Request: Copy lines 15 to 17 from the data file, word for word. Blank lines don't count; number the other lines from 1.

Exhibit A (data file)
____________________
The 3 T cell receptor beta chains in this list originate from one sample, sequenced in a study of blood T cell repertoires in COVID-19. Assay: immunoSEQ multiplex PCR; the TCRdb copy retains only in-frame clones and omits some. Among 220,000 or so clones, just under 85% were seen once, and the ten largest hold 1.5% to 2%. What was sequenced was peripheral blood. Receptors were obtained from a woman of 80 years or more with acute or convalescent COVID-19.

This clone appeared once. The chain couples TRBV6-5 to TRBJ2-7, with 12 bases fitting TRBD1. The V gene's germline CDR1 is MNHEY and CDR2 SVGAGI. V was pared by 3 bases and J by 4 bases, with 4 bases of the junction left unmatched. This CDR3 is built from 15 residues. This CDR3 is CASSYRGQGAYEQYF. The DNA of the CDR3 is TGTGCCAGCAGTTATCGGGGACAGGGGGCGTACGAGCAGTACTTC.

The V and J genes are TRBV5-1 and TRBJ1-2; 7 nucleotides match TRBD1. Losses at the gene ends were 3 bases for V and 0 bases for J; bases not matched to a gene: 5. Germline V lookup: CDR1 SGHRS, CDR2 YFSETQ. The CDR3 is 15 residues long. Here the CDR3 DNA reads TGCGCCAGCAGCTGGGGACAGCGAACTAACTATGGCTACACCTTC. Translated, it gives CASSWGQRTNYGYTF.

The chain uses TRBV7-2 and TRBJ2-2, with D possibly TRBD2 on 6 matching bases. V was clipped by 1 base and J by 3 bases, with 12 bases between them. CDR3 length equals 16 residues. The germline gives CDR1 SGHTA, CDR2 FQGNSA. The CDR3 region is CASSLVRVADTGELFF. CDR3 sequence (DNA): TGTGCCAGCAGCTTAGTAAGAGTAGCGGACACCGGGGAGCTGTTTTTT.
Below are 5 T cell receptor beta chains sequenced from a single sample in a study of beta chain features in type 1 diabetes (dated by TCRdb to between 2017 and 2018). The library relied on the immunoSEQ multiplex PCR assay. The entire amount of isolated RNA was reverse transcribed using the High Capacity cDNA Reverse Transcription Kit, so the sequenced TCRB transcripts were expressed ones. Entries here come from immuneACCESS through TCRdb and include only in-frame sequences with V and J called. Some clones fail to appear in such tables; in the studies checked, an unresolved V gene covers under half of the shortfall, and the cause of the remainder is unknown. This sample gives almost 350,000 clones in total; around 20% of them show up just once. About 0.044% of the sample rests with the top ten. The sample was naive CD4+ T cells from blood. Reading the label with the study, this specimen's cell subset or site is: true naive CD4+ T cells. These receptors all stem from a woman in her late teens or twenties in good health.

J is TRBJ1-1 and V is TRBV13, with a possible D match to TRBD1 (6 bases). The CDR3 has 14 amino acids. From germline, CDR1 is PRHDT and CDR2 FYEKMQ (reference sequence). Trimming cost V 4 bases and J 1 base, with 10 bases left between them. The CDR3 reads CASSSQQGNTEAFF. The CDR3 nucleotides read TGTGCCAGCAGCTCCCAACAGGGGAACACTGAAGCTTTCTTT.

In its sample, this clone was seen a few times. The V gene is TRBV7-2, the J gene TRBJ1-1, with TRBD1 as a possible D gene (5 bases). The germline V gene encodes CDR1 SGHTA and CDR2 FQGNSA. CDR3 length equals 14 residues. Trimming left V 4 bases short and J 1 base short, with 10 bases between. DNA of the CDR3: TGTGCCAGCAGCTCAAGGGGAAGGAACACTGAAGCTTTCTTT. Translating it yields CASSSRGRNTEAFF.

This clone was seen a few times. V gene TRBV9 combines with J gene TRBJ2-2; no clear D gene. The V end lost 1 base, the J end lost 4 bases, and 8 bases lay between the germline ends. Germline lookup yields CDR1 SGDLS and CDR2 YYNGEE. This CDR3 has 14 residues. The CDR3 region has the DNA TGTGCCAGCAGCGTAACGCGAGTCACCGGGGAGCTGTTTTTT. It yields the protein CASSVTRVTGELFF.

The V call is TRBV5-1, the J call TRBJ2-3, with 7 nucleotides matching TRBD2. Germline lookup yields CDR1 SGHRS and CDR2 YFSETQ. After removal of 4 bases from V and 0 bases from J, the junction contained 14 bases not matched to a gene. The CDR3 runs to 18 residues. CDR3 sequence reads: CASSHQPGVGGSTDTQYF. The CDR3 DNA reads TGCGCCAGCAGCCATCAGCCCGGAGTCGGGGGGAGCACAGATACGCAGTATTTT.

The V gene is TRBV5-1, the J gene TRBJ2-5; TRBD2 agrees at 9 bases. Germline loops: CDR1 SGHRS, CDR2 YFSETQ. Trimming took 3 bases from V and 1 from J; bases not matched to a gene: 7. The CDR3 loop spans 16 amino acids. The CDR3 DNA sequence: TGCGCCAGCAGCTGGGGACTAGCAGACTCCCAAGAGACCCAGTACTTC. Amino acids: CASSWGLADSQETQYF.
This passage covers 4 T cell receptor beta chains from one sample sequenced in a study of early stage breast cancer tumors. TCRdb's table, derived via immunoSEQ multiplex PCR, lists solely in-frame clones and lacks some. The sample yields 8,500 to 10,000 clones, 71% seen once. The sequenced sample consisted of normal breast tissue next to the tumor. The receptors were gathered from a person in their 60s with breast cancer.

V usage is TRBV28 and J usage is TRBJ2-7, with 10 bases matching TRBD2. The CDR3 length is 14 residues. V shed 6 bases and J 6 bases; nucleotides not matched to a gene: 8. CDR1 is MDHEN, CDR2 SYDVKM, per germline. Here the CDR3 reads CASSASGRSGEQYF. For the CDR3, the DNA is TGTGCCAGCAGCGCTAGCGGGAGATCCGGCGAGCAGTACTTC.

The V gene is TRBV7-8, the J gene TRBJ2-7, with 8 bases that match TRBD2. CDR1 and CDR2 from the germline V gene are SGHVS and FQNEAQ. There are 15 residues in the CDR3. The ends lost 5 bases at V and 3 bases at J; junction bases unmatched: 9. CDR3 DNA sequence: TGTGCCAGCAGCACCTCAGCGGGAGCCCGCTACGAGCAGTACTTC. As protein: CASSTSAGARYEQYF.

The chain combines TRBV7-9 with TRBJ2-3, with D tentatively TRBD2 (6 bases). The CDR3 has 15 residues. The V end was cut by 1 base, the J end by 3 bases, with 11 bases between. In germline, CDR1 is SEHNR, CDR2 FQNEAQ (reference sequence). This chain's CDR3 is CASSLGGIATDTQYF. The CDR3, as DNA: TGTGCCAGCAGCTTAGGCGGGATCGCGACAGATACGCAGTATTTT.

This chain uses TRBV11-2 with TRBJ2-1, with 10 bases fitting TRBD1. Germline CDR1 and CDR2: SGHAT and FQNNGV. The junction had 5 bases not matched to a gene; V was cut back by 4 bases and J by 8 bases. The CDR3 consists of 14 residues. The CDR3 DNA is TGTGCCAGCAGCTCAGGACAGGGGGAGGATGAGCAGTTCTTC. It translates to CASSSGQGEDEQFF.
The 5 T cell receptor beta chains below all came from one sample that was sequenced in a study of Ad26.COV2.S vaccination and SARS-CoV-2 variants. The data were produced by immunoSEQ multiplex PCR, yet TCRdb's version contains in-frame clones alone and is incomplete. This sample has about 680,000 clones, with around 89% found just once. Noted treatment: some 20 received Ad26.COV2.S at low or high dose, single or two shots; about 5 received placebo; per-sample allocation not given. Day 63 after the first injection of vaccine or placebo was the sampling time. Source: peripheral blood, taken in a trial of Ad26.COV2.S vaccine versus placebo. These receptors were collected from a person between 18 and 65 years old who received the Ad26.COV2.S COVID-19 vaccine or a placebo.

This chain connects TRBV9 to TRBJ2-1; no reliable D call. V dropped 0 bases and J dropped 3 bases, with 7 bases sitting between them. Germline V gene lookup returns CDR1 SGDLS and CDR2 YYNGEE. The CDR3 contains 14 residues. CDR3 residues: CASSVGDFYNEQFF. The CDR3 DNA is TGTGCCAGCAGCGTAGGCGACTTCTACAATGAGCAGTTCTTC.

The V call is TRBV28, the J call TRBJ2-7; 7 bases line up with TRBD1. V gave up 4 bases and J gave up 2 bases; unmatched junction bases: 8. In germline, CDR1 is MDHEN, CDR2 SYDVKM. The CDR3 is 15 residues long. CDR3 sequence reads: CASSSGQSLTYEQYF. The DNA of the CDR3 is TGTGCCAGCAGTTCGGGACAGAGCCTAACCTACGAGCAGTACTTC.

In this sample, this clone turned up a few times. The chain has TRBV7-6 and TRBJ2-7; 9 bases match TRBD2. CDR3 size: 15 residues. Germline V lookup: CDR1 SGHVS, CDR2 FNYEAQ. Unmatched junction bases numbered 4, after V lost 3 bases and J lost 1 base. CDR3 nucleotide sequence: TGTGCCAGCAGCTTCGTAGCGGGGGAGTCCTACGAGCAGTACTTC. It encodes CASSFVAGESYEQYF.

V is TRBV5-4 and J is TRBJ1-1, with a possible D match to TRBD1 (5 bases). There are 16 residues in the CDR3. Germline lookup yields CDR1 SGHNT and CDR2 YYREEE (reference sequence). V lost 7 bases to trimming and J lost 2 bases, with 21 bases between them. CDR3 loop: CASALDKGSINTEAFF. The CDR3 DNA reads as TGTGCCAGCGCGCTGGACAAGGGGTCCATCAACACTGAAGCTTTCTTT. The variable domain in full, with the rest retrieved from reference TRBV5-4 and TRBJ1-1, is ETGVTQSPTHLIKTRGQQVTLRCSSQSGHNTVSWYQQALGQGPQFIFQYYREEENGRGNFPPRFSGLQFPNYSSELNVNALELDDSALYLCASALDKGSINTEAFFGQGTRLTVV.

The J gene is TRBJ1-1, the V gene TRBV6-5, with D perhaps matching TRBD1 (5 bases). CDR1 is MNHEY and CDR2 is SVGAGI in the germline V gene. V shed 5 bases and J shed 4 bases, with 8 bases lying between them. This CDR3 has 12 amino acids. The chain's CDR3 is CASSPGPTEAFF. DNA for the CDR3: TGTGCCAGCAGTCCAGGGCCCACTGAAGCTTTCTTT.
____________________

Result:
This chain uses TRBV11-2 with TRBJ2-1, with 10 bases fitting TRBD1. Germline CDR1 and CDR2: SGHAT and FQNNGV. The junction had 5 bases not matched to a gene; V was cut back by 4 bases and J by 8 bases. The CDR3 consists of 14 residues. The CDR3 DNA is TGTGCCAGCAGCTCAGGACAGGGGGAGGATGAGCAGTTCTTC. It translates to CASSSGQGEDEQFF.
The 5 T cell receptor beta chains below all came from one sample that was sequenced in a study of Ad26.COV2.S vaccination and SARS-CoV-2 variants. The data were produced by immunoSEQ multiplex PCR, yet TCRdb's version contains in-frame clones alone and is incomplete. This sample has about 680,000 clones, with around 89% found just once. Noted treatment: some 20 received Ad26.COV2.S at low or high dose, single or two shots; about 5 received placebo; per-sample allocation not given. Day 63 after the first injection of vaccine or placebo was the sampling time. Source: peripheral blood, taken in a trial of Ad26.COV2.S vaccine versus placebo. These receptors were collected from a person between 18 and 65 years old who received the Ad26.COV2.S COVID-19 vaccine or a placebo.

This chain connects TRBV9 to TRBJ2-1; no reliable D call. V dropped 0 bases and J dropped 3 bases, with 7 bases sitting between them. Germline V gene lookup returns CDR1 SGDLS and CDR2 YYNGEE. The CDR3 contains 14 residues. CDR3 residues: CASSVGDFYNEQFF. The CDR3 DNA is TGTGCCAGCAGCGTAGGCGACTTCTACAATGAGCAGTTCTTC.